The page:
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Extension > Swine Extension > Looking Outwards to Strengthen our Pork Industry

Wednesday, January 6, 2016

Looking Outwards to Strengthen our Pork Industry


By:  Pedro E. Urriola, Matt Allerson, and Bob Morrison


Individuals from the University of Minnesota are makingconnections with professionals in China who work in the pork industry by offering the Swine Leman Conference in China. The mission of the Swine Leman Conference is to educate and network with Chinese professionals involved in the pork industry by sharing information regarding latest management, disease, and production technologies of pork production.

Farmers in the United States (US) have being nourishing people for the last century. Corn, soybeans, milk, pork, and poultry products are among the commodities that the US Midwest produces to feed the world. This accomplishment was possible due to geographical location, but most importantly, due to farming and livestock management skills of US farmers. However, population growth and expansion of the middle class will increase the demand for animal derived proteins, especially in developing countries in South East Asia, Eastern Europe, and Latin America. Therefore, it is necessary to increase efficiency of animal food production among farmers around the world and all sectors of the food production chain. The mission of the Leman Swine Conference is to connect professionals working in the pork industry (eg. veterinarians, farm managers, nutritionists) between China and the US. Professionals from both sides share information regarding latest management, disease, and production technologies of pork production.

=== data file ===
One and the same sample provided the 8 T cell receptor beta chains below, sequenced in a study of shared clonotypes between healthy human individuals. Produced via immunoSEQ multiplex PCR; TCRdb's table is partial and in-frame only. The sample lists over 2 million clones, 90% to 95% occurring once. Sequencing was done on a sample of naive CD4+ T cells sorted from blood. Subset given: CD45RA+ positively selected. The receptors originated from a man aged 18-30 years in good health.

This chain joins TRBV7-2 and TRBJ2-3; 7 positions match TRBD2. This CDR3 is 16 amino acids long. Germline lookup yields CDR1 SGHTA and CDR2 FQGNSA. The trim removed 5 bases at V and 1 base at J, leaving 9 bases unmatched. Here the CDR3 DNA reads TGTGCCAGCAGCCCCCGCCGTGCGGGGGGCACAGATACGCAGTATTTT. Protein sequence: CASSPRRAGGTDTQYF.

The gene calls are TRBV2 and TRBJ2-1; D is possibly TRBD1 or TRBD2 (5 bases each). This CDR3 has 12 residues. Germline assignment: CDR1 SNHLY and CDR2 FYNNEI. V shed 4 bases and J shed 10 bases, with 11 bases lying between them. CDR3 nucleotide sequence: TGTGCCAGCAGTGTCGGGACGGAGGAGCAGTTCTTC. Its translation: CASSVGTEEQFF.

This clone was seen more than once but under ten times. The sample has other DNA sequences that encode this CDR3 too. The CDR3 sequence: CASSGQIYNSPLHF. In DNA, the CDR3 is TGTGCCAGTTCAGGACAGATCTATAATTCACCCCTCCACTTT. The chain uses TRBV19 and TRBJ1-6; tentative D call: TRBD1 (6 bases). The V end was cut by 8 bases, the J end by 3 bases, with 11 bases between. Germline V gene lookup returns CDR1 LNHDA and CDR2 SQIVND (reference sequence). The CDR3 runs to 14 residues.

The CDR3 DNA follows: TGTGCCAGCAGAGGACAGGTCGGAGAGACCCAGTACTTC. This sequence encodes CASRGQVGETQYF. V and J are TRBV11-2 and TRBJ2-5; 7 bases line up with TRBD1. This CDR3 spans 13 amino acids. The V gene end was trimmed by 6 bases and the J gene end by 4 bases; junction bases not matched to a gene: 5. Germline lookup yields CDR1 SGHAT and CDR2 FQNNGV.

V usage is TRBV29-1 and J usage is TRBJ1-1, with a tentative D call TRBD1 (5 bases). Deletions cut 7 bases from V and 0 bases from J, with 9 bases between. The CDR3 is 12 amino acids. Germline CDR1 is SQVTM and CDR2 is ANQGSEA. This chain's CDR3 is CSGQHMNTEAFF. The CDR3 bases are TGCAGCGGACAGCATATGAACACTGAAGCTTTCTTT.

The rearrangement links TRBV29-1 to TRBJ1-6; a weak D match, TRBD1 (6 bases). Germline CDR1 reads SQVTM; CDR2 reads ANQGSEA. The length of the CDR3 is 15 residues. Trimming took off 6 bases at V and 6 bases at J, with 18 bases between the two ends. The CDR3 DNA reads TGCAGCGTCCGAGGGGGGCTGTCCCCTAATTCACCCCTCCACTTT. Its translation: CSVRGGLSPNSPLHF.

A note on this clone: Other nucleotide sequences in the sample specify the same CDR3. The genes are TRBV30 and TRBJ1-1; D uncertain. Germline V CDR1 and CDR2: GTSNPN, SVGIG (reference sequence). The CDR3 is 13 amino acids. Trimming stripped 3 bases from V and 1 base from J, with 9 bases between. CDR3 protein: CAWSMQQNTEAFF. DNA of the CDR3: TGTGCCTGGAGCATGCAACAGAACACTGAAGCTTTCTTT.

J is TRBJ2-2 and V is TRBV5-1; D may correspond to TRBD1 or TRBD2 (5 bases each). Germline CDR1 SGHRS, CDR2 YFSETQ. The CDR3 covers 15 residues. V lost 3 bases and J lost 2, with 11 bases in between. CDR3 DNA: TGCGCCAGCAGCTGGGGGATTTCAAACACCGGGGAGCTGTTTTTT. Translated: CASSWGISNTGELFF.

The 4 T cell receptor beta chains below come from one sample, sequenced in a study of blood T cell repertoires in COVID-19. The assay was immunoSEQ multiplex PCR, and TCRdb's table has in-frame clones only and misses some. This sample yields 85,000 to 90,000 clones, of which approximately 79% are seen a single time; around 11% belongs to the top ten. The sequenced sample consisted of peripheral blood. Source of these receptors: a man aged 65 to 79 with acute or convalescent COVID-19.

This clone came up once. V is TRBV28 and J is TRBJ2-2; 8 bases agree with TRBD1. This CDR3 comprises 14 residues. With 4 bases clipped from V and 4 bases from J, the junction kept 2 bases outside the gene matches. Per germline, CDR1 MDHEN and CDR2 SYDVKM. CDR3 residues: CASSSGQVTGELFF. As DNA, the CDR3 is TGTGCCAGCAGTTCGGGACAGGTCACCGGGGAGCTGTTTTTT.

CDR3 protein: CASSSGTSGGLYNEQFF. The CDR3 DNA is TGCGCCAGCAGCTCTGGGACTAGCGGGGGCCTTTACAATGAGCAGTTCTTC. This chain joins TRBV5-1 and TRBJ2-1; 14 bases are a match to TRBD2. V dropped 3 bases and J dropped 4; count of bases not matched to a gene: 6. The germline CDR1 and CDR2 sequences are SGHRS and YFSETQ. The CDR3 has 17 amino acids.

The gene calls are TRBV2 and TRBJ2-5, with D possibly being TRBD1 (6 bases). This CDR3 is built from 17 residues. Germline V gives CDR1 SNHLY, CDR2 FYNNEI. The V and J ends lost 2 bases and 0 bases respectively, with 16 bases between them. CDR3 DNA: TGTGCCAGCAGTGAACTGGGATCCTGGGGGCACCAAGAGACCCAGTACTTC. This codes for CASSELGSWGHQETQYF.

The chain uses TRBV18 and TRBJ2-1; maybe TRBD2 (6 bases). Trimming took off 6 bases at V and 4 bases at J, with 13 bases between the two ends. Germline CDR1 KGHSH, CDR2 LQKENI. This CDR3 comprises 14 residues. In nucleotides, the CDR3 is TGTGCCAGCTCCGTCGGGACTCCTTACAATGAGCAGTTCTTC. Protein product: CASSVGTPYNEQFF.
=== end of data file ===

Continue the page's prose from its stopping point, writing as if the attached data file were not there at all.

Trade of feed ingredients and management of diseases are 2 areas where a concerted effort can have a large impact on overall food production. In no other commercial relationship is this effort more necessary than between China and the US. The US Midwest produces corn and soybeans which are either utilized locally for human and animal consumption or are exported. Exports of corn and soybean products to China account for a large portion of the US commodity exports. A coordinated effort could help Chinese farmers obtain the most value from the corn and soybean products produced in the US. Another significant challenge is to avoid introduction of foreign diseases into the US herd. The introduction of porcine epidemic diarrhea virus (PEDV) and porcine delta coronavirus (PDCoV), into naïve herds in the US caused significant losses in productivity between 2012 and 2014.

Swine Leman Conference